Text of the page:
I helped a friend put put on new bands. His were not demountable, so we removed and replaced the hogs head. I have R&R demountables on my '26, a bit of a pain, but did it. After all the work we did today with this earlier hog head, I am not so sure we will be able to demount them. Here are the two reasons why:
1. He has a early hogs head that didn't have a starter. There is very little space to move around.
2. The replacement bands were of three different types. One was ford. One said GM! And the third said SF Co. At least the two non-Ford seem like the rivets stick up just a bit too much to remove the ears when I tried.
I would love to hear insight about how easy it is to demount bands on early model Ts. And opinions on the different year hog heads and different manufactures.
I have a 1915 with the original aluminum hogs head and ribbed pedals. I am able to remove and replace bands with de-mountable ears but they have to be the type with the buttons and not the long hooks. It is difficult to do, but you can get it.
I'm new and have looked at the bands and can't see how they can easily be changed through that inspection plate but one individual said he could change a band in 20 minutes. Can you change then on the road?
Ck out the information about changing bands in the Ford shop manual. If your bands have the detachable ears it can be done. The first time will be hard but after that it becomes fairly easy. Notice I said 'fairly easy'!
Regarding a 20 minute band change, if you or anyone else is installing Kevlar bands, it is advisable to do it with the hog's head removed. Form the bands into a perfect circle that will fully release from the drums and not drag anywhere and then pay scrupulous attention to installing the bands without any distortion.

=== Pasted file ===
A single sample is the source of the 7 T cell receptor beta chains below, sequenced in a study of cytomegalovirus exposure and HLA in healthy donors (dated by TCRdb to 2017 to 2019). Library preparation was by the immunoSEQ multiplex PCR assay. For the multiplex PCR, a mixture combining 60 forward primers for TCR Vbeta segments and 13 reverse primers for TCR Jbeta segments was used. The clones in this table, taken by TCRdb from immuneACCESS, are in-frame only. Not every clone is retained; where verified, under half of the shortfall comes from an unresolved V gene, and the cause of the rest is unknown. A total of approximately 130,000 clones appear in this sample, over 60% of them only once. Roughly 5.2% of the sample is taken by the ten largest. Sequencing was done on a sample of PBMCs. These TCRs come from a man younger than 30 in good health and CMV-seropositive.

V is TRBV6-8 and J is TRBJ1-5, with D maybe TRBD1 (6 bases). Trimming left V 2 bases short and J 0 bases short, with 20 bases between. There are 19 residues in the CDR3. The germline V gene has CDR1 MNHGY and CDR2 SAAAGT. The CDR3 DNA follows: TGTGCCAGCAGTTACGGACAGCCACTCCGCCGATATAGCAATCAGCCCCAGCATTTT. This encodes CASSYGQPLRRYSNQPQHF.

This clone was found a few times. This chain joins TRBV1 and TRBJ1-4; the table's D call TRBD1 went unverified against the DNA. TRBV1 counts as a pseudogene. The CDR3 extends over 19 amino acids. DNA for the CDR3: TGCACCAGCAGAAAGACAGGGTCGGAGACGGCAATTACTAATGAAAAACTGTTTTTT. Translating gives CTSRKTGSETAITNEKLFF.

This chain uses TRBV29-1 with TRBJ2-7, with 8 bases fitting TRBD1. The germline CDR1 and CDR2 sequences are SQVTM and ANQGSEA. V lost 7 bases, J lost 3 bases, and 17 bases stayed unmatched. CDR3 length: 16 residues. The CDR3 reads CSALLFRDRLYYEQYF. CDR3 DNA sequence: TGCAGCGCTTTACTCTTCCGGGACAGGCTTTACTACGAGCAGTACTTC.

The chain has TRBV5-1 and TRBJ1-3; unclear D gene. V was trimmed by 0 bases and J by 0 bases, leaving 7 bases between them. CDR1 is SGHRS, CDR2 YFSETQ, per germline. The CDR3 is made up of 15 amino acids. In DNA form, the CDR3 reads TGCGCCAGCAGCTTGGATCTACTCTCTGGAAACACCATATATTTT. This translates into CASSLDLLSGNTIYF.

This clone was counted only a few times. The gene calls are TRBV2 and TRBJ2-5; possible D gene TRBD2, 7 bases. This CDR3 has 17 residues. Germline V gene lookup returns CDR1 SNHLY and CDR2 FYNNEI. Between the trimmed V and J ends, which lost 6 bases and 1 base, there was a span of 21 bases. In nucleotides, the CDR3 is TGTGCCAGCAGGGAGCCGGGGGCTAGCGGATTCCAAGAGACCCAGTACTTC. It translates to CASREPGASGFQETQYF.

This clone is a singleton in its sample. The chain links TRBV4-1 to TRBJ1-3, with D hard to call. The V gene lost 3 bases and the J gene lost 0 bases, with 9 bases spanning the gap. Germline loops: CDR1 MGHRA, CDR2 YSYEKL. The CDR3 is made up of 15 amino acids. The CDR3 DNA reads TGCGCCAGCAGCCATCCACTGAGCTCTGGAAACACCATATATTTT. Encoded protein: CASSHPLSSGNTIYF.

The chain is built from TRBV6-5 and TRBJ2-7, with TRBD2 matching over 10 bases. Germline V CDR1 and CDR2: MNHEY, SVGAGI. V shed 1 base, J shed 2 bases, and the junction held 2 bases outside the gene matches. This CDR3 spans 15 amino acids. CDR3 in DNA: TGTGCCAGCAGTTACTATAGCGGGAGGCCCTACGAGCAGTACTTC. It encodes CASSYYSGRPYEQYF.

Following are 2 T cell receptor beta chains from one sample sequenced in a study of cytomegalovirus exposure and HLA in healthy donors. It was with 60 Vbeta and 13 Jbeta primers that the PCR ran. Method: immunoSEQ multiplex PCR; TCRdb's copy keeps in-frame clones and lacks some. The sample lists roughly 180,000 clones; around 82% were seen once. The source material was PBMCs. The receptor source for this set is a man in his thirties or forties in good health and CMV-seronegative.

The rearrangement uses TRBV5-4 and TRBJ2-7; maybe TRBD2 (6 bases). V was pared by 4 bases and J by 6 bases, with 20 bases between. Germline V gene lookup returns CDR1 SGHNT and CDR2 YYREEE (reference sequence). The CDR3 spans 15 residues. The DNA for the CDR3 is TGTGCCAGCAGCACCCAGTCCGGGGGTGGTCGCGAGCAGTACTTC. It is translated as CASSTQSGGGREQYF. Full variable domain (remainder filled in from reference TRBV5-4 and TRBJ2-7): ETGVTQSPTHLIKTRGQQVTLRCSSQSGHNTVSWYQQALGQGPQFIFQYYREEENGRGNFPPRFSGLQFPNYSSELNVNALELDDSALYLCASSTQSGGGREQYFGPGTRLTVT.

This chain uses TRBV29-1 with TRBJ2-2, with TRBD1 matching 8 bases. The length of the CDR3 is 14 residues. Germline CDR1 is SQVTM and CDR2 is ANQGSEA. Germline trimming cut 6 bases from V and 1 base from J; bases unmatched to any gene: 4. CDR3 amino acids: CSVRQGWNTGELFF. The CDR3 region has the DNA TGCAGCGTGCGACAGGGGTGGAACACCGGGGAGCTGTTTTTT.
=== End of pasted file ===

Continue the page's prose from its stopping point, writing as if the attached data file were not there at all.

Cotton is far more forgiving in this regard, but have a far shorter life.
Matt, "GM" and "SF" marks are jobbers who made the parts for Ford.
Changing to demountable bands, the low speed pedal shaft and adjusting screw needs to be updated to the "improved" type.
I can see the advantage for later cars with starter and the heavier cast-iron hogsheads, but my personal preference is to pull the hogshead and do the job "old school". Less chance of losing something down in the transmission. As Scott notes, ideally bands should be perfectly round (whatever lining material you choose to use). Snaking bands out the inspection cover always stresses the bands, and a stiff lining (like wood) adds to the difficulty. Another note, for my part, I really, really like to have a matched set of bands in my T, the "assortments" from different makers seem always to be a little awry, and the additional problem of demountable ears from different makers adds still another layer of difficulty.
I too, like to use a matched set of bands...probably just a personal quirk more than an absolute necessity.
While discussing bands, also make sure the "ears" on the bands will sit square to the actuator shafts when installed. They sometimes are bent inward from many years of heavy stomping, and when that happens, the springs are more apt to jump a coil through them and goof up the return pressure.
Also make sure the demountable ears are on the left.
I bet it makes a difference what king of lining you are using. Like wood?
Well this is enlightening! I didn't realize how the removable ears are not really that big of an improvement especially for the earlier hog heads.
John, Among the challenges I put the ears on the right side.
Rich, thanks for explaining the markings. I have to research the difference of the "improved" slow speed adjusting screw.
There is a reason the demountable ears are supposed to be on the drivers side.
I wonít install ďGM COĒ bands. They are not heat treated the same, are too soft and not springy enough to withstand installation thru the inspection cover without becoming distorted. This is particularly important if you install Kevlar bands. A distorted Kevlar band may increase your risk of cracking a drum.
Iíve also found, that while the Ford book says you can install demountable ear bands in earlier cars that originally didnít have them; casting variations in individual trans covers that present clearance problems are present in about half of the earlier covers. Back in the day, with cotton bands, a little area of the band would have quickly worn away and not been a problem, but with Kevlar, you increase your risk of a cracked drum if your fit isnít perfect.
That is insightful to know that the differences between covers could prevent replacing demountable bands.
Now I know that I should just use Ford bands...
That GM band is for a different GENERAL MOTORS transmission and about 1/4th to 5/8th inch longer.
It will not work!
I'm not sure about the other Brand X band.